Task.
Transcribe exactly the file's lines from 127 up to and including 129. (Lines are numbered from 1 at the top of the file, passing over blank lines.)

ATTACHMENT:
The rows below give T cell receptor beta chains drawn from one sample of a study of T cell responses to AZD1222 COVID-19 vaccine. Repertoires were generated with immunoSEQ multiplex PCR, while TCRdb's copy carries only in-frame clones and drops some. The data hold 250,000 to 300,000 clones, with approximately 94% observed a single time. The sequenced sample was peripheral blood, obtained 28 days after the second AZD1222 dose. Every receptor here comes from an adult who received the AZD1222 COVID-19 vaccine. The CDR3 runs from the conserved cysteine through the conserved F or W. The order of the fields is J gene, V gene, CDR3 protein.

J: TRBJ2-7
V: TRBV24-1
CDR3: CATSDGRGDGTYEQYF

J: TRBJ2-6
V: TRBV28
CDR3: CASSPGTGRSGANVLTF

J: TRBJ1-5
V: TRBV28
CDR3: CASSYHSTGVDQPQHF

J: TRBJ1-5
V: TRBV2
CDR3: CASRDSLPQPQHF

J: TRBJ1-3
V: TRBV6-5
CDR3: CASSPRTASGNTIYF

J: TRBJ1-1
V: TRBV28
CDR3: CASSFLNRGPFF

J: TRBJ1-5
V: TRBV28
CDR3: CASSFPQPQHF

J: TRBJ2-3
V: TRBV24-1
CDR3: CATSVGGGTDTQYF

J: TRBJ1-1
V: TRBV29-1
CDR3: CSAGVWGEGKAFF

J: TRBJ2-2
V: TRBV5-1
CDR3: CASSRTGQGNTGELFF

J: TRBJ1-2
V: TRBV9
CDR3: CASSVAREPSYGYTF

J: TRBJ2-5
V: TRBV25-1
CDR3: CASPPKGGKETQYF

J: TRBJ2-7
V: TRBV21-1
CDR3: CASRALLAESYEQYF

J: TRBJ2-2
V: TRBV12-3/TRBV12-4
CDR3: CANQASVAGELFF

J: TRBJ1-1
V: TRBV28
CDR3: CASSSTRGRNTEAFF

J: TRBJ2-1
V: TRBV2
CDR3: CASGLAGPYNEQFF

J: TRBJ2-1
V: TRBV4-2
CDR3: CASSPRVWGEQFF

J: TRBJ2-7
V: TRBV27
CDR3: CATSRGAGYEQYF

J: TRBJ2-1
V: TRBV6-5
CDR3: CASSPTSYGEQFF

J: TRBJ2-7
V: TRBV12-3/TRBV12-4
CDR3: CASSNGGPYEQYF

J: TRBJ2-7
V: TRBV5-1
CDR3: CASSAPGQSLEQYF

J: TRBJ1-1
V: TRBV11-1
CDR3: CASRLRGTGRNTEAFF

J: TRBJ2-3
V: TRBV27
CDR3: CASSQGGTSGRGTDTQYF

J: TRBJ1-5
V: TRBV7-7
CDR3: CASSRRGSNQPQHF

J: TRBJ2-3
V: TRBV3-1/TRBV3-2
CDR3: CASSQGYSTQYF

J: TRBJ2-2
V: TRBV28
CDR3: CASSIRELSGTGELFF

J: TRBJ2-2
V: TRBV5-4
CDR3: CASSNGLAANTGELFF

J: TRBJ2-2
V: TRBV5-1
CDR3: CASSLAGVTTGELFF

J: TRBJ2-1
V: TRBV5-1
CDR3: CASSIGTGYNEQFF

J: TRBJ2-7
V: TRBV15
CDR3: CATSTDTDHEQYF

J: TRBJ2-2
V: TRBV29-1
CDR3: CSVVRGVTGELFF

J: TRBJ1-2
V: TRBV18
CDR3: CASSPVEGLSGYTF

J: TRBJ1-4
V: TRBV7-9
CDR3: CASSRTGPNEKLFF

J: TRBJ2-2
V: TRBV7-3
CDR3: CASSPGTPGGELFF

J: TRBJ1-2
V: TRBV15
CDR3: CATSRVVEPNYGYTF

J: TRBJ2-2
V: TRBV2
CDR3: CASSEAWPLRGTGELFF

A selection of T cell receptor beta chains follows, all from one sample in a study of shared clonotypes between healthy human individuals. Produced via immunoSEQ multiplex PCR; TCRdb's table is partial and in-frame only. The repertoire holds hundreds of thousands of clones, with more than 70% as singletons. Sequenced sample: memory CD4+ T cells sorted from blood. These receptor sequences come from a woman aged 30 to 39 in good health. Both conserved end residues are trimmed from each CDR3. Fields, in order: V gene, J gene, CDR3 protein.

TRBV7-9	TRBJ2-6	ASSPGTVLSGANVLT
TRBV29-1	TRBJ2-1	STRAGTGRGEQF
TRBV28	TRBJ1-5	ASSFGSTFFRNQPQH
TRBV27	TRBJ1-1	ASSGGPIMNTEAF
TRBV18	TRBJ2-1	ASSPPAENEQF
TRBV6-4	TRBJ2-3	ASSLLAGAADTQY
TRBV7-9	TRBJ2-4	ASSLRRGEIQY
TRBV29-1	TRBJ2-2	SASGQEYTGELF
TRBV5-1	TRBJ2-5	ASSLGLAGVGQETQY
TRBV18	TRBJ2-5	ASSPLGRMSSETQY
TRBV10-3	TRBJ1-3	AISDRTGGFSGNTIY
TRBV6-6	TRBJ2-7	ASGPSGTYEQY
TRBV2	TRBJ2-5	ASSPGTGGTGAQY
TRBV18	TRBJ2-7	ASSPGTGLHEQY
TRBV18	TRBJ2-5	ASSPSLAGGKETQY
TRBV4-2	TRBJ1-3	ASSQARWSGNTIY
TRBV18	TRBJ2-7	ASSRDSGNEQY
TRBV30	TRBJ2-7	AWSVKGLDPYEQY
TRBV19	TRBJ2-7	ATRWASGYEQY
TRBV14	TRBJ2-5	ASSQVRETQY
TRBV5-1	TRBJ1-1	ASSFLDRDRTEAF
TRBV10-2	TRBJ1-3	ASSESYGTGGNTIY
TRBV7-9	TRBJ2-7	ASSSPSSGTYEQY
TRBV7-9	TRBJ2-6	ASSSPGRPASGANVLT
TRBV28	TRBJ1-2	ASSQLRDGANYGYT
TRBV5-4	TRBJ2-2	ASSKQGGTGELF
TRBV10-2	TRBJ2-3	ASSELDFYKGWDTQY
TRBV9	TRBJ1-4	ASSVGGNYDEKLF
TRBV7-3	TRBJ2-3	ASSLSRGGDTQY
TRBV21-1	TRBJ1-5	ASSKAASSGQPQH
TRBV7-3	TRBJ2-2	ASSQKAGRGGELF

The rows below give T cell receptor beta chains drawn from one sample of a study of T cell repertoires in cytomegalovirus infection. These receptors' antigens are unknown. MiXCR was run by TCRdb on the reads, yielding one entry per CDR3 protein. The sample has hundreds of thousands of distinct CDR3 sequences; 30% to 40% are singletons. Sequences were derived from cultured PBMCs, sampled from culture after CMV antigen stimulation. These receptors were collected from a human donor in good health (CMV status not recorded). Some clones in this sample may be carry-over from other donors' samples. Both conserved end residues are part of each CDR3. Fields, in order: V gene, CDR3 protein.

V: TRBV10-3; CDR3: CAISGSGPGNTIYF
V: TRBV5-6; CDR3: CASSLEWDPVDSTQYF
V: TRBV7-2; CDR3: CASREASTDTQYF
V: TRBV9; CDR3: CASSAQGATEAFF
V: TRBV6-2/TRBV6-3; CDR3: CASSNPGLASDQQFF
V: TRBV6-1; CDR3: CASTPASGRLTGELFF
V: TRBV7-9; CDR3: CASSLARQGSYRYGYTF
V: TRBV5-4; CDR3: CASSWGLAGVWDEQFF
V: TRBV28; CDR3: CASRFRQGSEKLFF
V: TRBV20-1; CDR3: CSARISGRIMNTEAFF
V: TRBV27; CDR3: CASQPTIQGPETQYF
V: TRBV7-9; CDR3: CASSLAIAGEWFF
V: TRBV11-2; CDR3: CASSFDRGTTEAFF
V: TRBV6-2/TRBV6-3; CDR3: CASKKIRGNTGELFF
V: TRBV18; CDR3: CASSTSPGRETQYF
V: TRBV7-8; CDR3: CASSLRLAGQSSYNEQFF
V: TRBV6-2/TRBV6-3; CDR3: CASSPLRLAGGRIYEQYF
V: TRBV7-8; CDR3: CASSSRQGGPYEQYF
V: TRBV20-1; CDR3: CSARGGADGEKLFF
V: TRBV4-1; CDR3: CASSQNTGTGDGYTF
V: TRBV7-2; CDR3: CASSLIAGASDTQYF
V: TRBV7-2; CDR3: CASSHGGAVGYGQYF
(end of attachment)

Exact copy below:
TRBV18	TRBJ2-7	ASSRDSGNEQY
TRBV30	TRBJ2-7	AWSVKGLDPYEQY
TRBV19	TRBJ2-7	ATRWASGYEQY